If your dog is reverse sneezing as a result of general air pollutants, you can try using fewer candles and other scented products they may be sensitive to. You can also try switching to hypoallergenic bedding that may provide relief if your dog has allergies.
When should I worry about reverse sneezing in my dog?
While reverse sneezing in dogs is fairly common, you should keep an eye on your dog if you notice them reverse sneezing. Most reverse sneezing episodes last for no longer than a minute, but some episodes can last for several minutes. It’s also important to consider how often your dog is reverse sneezing. A dog who’s reverse sneezing frequently and experiencing longer episodes should see a vet.
If you’re at all worried about reverse sneezing in dogs, you schedule a visit with your vet. Your vet can run some basic tests to figure out what’s causing your dog’s reverse sneezing, then they can help you come up with a treatment plan that works for your dog.
How do I treat reverse sneezing in my dog?
The good news about reverse sneezing in dogs is that it’s typically pretty easy to treat. More often than not, your dog will stop reverse sneezing after a short time. If your dog continues to sneeze, you can gently cover their nostrils to encourage them to swallow and clear a potential blockage in their throat.²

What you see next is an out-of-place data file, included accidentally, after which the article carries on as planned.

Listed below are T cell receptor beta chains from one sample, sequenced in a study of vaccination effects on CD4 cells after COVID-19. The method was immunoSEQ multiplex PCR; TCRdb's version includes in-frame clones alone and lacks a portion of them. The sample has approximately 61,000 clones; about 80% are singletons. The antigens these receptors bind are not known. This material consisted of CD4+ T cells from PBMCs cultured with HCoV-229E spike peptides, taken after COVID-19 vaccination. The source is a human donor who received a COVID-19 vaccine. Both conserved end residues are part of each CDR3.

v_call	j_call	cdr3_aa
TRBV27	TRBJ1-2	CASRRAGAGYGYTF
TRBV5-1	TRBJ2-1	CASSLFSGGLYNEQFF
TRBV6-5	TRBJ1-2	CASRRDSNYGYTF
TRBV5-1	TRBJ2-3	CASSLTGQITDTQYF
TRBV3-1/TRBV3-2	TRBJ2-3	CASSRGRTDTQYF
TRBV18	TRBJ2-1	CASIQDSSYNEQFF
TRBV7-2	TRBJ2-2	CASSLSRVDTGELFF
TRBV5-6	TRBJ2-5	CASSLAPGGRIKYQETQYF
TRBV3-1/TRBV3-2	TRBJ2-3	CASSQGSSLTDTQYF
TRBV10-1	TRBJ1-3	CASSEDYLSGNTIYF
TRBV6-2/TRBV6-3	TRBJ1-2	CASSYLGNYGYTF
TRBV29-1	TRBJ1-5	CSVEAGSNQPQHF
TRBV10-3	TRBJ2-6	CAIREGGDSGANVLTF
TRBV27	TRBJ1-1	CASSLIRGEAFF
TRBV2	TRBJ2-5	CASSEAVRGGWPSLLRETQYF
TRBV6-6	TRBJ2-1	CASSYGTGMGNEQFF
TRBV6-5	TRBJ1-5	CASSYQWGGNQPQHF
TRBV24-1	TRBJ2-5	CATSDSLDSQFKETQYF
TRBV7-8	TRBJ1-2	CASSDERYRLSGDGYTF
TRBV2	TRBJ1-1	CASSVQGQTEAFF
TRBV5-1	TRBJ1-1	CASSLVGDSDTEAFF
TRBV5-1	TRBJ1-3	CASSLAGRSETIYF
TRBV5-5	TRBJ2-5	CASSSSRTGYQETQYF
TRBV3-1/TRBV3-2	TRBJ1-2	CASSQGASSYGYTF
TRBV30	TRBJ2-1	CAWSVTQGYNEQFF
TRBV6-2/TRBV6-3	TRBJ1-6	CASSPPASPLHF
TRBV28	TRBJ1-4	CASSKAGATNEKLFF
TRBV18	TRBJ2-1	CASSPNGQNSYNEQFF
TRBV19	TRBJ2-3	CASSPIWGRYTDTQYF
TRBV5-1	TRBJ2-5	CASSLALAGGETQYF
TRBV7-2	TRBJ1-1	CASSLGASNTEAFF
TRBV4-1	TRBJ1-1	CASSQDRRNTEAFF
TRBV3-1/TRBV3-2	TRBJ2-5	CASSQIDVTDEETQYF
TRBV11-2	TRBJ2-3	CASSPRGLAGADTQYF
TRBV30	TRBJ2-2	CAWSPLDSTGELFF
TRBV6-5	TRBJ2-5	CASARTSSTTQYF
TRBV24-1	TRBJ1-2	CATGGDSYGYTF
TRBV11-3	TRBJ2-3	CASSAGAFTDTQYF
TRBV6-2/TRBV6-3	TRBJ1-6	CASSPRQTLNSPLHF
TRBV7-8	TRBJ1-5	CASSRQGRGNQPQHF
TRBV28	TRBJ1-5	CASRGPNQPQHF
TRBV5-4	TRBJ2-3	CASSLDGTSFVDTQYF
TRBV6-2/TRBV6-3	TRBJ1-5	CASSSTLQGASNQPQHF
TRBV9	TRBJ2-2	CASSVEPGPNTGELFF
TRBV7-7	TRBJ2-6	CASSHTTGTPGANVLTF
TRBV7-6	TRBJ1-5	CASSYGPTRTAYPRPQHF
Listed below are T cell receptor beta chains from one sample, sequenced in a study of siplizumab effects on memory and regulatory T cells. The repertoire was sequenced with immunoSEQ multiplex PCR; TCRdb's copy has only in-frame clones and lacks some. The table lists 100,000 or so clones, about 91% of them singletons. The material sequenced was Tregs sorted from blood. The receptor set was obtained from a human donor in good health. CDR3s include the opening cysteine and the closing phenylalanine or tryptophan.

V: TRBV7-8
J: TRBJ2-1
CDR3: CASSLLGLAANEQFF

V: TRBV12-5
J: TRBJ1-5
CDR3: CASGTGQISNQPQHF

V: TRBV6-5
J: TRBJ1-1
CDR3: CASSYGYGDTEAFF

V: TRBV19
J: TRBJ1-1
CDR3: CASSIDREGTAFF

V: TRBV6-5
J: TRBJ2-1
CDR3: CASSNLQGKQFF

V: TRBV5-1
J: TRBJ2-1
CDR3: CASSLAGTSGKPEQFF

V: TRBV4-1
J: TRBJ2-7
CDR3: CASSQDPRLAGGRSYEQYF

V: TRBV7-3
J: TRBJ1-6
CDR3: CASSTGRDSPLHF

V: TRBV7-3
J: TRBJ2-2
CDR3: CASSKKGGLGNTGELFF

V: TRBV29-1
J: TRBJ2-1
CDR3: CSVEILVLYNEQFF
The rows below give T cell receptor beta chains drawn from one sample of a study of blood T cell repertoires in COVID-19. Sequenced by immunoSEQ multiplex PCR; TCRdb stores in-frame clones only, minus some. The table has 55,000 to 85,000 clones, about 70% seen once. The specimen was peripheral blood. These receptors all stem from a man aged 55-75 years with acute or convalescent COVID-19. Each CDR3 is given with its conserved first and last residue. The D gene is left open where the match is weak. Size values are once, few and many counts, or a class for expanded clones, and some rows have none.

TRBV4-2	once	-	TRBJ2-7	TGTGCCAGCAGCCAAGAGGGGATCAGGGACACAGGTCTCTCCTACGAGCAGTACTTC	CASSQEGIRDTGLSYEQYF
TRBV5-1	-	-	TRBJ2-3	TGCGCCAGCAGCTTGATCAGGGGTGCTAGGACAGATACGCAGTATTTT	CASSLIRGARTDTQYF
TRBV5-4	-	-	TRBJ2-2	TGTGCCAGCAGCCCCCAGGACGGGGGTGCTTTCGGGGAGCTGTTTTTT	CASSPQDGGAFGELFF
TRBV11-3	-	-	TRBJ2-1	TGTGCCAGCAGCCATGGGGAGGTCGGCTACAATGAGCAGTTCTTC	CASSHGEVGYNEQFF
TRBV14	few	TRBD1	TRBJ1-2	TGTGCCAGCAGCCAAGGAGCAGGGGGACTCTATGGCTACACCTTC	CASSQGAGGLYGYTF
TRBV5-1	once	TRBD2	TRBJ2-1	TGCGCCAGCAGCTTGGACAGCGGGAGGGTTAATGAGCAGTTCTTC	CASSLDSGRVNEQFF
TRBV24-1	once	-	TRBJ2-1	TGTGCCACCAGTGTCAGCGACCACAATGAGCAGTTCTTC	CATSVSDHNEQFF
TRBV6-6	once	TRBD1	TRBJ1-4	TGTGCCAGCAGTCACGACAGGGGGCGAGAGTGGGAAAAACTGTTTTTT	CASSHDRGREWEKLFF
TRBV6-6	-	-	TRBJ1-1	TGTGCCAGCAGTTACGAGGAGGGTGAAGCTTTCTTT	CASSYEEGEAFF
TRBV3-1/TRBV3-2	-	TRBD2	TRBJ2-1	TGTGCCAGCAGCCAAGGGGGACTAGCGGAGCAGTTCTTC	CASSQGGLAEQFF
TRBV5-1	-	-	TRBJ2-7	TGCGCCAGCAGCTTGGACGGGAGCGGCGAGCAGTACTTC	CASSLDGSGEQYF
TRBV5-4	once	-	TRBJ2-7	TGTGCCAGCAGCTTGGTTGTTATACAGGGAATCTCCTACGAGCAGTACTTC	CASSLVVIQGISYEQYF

If you want to prevent episodes of reverse sneezing, you’ll need to treat the underlying cause of the condition. Try keeping your house clean, regularly wash your dog’s bedding, and avoid using candles and other scented products in your home. Monitor your dog’s condition and see whether their reverse sneezing episodes stop.
While reverse sneezing in dogs can be a scary sound for pet parents to hear, you don’t have too much to worry about. Reverse sneezing can be caused by a wide range of factors, including allergies, environmental allergens, and more. Keep in mind that it’s important to take your dog to the vet if they’re experiencing frequent reverse sneezing episodes, or if episodes last for more than a minute or so.
If your dog won’t stop reverse sneezing, it’s time to talk to a vet. Lucky for you, Dutch makes it easy to find a vet who can help you. Dutch offers telemedicine for pets, so you can schedule online video consultations, receive ongoing care, and get prescriptions for your pet delivered directly to your door. If your dog needs help with reverse sneezing or any other health condition, contact Dutch today.